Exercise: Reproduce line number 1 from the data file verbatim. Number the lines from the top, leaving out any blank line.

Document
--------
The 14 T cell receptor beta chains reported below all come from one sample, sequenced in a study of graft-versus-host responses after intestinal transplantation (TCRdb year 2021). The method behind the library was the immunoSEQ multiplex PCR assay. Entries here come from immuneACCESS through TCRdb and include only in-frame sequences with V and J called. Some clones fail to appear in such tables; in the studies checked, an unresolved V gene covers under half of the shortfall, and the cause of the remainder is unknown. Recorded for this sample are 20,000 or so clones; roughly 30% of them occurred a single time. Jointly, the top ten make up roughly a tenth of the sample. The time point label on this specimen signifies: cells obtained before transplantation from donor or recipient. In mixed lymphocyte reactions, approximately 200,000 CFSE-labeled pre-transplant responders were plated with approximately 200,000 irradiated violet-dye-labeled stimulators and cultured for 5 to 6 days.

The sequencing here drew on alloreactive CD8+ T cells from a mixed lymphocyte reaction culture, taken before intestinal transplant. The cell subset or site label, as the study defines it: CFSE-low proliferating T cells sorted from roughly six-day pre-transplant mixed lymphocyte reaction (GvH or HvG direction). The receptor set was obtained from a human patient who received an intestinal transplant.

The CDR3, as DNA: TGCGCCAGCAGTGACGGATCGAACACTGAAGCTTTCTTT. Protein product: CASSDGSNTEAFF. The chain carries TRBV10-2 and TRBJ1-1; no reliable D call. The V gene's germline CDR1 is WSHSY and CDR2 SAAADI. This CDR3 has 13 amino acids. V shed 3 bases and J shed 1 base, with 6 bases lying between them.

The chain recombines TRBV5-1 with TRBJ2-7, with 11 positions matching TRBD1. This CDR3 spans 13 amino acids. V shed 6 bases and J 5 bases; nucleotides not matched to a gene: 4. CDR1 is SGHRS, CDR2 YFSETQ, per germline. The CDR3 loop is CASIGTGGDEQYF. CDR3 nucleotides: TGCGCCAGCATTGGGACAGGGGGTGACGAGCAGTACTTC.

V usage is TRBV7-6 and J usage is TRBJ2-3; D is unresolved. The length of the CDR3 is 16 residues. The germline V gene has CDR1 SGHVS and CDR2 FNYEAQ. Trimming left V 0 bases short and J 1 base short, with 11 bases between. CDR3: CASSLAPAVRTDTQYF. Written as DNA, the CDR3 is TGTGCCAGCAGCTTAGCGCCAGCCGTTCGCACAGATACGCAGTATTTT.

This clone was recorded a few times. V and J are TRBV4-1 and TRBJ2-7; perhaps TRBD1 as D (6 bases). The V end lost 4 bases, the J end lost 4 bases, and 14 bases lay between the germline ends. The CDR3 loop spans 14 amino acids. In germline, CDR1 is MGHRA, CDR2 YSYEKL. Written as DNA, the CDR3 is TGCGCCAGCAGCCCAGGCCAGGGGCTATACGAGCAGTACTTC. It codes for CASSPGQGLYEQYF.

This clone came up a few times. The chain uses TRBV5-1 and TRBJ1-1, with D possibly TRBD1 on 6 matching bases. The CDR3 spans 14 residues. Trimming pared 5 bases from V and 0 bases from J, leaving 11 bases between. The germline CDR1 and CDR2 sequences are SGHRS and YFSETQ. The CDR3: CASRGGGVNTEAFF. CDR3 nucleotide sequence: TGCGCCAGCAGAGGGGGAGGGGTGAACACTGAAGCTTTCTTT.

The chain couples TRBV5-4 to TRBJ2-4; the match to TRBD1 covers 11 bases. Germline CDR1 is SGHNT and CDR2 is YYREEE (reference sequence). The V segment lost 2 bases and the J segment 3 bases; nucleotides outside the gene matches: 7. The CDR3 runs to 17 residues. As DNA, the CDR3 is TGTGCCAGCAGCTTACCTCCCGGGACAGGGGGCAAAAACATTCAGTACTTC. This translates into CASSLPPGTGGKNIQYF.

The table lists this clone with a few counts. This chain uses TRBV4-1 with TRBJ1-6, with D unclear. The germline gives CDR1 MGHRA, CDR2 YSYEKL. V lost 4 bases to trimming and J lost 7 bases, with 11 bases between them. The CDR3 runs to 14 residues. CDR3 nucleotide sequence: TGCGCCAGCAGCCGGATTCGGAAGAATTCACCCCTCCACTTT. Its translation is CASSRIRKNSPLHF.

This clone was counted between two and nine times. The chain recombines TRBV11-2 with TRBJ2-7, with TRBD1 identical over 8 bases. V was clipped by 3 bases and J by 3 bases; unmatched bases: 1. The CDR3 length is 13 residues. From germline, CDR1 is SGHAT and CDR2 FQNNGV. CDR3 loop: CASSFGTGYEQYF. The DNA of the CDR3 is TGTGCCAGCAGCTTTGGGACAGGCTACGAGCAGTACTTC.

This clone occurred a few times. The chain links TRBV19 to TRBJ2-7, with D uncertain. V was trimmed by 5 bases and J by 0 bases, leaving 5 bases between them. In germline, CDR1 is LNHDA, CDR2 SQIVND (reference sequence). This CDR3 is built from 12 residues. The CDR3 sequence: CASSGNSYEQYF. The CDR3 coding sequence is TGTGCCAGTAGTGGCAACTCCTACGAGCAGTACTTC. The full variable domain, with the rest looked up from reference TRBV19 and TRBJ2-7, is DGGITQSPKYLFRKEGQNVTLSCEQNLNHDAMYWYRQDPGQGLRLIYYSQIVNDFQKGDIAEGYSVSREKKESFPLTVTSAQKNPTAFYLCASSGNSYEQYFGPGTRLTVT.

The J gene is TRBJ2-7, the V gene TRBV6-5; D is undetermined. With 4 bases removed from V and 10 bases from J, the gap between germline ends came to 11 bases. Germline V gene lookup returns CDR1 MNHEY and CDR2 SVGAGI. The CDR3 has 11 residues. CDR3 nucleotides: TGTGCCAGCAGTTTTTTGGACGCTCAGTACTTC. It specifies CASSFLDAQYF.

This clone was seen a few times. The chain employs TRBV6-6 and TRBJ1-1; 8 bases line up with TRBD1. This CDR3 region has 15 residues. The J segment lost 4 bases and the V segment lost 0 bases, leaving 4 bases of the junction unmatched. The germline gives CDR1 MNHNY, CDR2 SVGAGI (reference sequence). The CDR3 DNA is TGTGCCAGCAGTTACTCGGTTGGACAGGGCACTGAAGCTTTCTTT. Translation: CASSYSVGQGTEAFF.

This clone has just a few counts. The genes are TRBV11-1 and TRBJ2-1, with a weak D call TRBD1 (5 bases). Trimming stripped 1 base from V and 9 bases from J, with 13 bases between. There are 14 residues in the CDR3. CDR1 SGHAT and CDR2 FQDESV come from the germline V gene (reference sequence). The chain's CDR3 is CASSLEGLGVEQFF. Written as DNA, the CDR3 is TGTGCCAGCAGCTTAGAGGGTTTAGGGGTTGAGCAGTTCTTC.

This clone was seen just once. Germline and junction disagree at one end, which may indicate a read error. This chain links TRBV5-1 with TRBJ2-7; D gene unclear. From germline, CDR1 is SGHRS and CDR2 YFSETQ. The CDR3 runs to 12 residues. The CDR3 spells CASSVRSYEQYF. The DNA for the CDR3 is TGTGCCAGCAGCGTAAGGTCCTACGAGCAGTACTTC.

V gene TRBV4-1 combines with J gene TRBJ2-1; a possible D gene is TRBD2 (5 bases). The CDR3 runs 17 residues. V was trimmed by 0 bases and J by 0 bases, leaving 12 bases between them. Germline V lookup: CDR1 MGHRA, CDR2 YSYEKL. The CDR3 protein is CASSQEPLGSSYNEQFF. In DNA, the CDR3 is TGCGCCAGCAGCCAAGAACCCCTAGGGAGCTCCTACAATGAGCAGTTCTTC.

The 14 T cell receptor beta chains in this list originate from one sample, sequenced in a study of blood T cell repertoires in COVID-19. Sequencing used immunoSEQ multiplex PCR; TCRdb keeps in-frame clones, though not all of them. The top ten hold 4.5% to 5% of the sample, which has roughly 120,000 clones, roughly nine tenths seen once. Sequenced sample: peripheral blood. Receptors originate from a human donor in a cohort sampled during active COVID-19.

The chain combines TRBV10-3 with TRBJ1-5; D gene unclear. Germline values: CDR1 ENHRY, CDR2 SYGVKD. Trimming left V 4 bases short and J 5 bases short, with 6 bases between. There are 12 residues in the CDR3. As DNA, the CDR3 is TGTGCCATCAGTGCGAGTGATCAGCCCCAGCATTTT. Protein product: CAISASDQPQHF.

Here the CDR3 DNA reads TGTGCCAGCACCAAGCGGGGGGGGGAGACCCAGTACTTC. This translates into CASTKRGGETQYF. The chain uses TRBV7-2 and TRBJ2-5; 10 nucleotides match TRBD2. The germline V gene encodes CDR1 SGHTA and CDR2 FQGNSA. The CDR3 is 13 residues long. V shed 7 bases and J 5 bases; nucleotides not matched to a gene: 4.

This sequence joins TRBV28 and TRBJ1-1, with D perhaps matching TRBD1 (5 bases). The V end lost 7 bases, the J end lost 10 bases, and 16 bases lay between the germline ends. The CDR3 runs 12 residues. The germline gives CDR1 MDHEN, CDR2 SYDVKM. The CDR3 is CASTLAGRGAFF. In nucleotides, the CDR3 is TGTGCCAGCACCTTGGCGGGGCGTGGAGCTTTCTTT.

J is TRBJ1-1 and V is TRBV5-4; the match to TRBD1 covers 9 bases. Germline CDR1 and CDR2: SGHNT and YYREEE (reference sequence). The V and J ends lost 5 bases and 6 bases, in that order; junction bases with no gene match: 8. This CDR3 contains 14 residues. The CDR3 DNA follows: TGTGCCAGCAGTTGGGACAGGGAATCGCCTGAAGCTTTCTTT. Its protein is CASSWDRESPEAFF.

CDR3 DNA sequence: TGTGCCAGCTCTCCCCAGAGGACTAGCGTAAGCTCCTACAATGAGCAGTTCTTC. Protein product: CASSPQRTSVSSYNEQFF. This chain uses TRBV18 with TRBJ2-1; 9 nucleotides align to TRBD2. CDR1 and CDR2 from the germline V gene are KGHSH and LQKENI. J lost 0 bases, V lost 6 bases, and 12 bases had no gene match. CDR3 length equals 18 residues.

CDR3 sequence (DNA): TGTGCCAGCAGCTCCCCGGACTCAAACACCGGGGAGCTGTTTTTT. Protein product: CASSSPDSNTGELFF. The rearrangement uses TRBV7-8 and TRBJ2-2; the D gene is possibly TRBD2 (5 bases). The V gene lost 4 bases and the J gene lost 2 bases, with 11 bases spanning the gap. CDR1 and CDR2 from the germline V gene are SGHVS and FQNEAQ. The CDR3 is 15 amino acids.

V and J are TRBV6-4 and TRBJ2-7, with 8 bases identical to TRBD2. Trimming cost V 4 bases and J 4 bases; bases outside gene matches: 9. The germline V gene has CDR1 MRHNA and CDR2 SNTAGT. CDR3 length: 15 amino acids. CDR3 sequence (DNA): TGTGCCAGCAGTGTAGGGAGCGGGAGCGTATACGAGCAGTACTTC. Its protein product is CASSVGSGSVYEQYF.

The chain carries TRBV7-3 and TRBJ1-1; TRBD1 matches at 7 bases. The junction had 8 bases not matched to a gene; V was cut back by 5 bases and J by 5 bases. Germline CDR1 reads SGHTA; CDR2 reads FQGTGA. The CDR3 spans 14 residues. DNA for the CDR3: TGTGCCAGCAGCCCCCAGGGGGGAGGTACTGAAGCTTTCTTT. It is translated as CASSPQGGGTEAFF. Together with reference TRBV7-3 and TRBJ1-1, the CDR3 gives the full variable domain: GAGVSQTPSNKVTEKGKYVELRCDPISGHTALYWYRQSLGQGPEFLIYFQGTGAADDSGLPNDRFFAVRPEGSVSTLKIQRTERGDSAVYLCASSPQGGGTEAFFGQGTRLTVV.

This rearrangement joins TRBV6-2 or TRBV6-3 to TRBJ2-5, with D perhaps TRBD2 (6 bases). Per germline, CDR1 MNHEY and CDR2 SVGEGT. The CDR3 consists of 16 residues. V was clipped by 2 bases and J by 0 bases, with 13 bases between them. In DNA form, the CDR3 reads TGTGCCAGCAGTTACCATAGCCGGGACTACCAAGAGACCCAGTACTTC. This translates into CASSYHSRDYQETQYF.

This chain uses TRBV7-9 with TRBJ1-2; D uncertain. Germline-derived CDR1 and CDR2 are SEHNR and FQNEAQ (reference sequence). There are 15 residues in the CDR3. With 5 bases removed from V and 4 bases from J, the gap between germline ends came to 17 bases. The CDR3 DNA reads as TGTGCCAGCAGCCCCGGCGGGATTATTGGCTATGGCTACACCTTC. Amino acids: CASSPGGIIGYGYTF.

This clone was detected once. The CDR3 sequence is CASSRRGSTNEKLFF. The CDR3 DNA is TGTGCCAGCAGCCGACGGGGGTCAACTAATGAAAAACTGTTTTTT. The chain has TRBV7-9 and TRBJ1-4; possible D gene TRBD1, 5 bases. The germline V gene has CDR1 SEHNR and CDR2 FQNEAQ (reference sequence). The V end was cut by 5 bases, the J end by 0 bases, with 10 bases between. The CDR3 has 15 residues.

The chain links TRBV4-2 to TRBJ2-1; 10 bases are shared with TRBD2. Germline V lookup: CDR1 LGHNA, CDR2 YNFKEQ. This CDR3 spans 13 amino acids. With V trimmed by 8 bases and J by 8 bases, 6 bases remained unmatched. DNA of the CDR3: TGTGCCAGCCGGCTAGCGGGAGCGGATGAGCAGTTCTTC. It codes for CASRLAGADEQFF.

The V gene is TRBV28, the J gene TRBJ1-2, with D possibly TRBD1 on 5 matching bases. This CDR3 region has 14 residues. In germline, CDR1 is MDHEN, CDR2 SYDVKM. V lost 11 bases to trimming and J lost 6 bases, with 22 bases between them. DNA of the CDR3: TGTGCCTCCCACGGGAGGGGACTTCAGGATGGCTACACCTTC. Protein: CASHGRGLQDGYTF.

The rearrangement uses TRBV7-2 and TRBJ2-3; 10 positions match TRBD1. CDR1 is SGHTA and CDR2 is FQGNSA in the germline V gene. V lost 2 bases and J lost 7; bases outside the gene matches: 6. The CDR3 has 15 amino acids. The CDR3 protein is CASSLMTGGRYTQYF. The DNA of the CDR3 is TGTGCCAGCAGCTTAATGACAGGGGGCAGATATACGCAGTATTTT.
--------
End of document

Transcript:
The 14 T cell receptor beta chains reported below all come from one sample, sequenced in a study of graft-versus-host responses after intestinal transplantation (TCRdb year 2021). The method behind the library was the immunoSEQ multiplex PCR assay. Entries here come from immuneACCESS through TCRdb and include only in-frame sequences with V and J called. Some clones fail to appear in such tables; in the studies checked, an unresolved V gene covers under half of the shortfall, and the cause of the remainder is unknown. Recorded for this sample are 20,000 or so clones; roughly 30% of them occurred a single time. Jointly, the top ten make up roughly a tenth of the sample. The time point label on this specimen signifies: cells obtained before transplantation from donor or recipient. In mixed lymphocyte reactions, approximately 200,000 CFSE-labeled pre-transplant responders were plated with approximately 200,000 irradiated violet-dye-labeled stimulators and cultured for 5 to 6 days.